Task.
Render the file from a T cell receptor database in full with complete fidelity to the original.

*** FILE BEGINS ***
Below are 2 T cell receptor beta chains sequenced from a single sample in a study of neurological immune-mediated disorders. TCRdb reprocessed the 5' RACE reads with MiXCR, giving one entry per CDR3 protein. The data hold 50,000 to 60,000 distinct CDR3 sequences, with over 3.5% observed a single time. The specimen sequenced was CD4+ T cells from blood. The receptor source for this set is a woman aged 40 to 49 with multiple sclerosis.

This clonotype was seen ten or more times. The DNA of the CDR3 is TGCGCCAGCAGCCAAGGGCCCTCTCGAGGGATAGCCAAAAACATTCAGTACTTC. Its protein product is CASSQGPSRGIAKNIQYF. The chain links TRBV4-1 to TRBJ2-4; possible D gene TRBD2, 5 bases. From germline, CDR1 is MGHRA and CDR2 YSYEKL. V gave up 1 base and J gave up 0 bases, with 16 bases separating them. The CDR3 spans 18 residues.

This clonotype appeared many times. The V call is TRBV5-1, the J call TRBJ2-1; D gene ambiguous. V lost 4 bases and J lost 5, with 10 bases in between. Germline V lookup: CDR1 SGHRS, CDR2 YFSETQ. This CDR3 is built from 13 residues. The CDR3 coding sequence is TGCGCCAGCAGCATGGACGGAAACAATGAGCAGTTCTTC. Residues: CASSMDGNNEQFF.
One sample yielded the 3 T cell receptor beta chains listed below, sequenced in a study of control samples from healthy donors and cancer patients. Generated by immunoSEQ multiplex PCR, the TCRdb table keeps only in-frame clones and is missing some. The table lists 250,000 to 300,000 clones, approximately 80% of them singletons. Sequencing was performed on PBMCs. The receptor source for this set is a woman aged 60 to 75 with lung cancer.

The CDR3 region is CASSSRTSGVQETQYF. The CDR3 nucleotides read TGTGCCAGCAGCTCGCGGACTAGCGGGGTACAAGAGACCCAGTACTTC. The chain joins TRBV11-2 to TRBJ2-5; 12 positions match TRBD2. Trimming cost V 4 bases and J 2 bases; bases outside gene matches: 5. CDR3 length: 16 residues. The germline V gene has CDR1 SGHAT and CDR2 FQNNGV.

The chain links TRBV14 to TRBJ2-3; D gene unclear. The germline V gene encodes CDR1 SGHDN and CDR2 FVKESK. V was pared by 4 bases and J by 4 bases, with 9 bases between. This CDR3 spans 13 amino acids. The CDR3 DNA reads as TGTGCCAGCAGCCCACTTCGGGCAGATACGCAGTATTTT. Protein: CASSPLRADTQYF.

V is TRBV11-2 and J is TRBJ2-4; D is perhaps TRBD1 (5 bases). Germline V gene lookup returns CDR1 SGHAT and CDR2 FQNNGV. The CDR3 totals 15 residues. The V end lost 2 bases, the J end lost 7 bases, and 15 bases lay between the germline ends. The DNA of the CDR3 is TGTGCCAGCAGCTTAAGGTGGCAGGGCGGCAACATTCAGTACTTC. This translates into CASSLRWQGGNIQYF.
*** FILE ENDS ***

Below are 2 T cell receptor beta chains sequenced from a single sample in a study of neurological immune-mediated disorders. TCRdb reprocessed the 5' RACE reads with MiXCR, giving one entry per CDR3 protein. The data hold 50,000 to 60,000 distinct CDR3 sequences, with over 3.5% observed a single time. The specimen sequenced was CD4+ T cells from blood. The receptor source for this set is a woman aged 40 to 49 with multiple sclerosis.

This clonotype was seen ten or more times. The DNA of the CDR3 is TGCGCCAGCAGCCAAGGGCCCTCTCGAGGGATAGCCAAAAACATTCAGTACTTC. Its protein product is CASSQGPSRGIAKNIQYF. The chain links TRBV4-1 to TRBJ2-4; possible D gene TRBD2, 5 bases. From germline, CDR1 is MGHRA and CDR2 YSYEKL. V gave up 1 base and J gave up 0 bases, with 16 bases separating them. The CDR3 spans 18 residues.

This clonotype appeared many times. The V call is TRBV5-1, the J call TRBJ2-1; D gene ambiguous. V lost 4 bases and J lost 5, with 10 bases in between. Germline V lookup: CDR1 SGHRS, CDR2 YFSETQ. This CDR3 is built from 13 residues. The CDR3 coding sequence is TGCGCCAGCAGCATGGACGGAAACAATGAGCAGTTCTTC. Residues: CASSMDGNNEQFF.
One sample yielded the 3 T cell receptor beta chains listed below, sequenced in a study of control samples from healthy donors and cancer patients. Generated by immunoSEQ multiplex PCR, the TCRdb table keeps only in-frame clones and is missing some. The table lists 250,000 to 300,000 clones, approximately 80% of them singletons. Sequencing was performed on PBMCs. The receptor source for this set is a woman aged 60 to 75 with lung cancer.

The CDR3 region is CASSSRTSGVQETQYF. The CDR3 nucleotides read TGTGCCAGCAGCTCGCGGACTAGCGGGGTACAAGAGACCCAGTACTTC. The chain joins TRBV11-2 to TRBJ2-5; 12 positions match TRBD2. Trimming cost V 4 bases and J 2 bases; bases outside gene matches: 5. CDR3 length: 16 residues. The germline V gene has CDR1 SGHAT and CDR2 FQNNGV.

The chain links TRBV14 to TRBJ2-3; D gene unclear. The germline V gene encodes CDR1 SGHDN and CDR2 FVKESK. V was pared by 4 bases and J by 4 bases, with 9 bases between. This CDR3 spans 13 amino acids. The CDR3 DNA reads as TGTGCCAGCAGCCCACTTCGGGCAGATACGCAGTATTTT. Protein: CASSPLRADTQYF.

V is TRBV11-2 and J is TRBJ2-4; D is perhaps TRBD1 (5 bases). Germline V gene lookup returns CDR1 SGHAT and CDR2 FQNNGV. The CDR3 totals 15 residues. The V end lost 2 bases, the J end lost 7 bases, and 15 bases lay between the germline ends. The DNA of the CDR3 is TGTGCCAGCAGCTTAAGGTGGCAGGGCGGCAACATTCAGTACTTC. This translates into CASSLRWQGGNIQYF.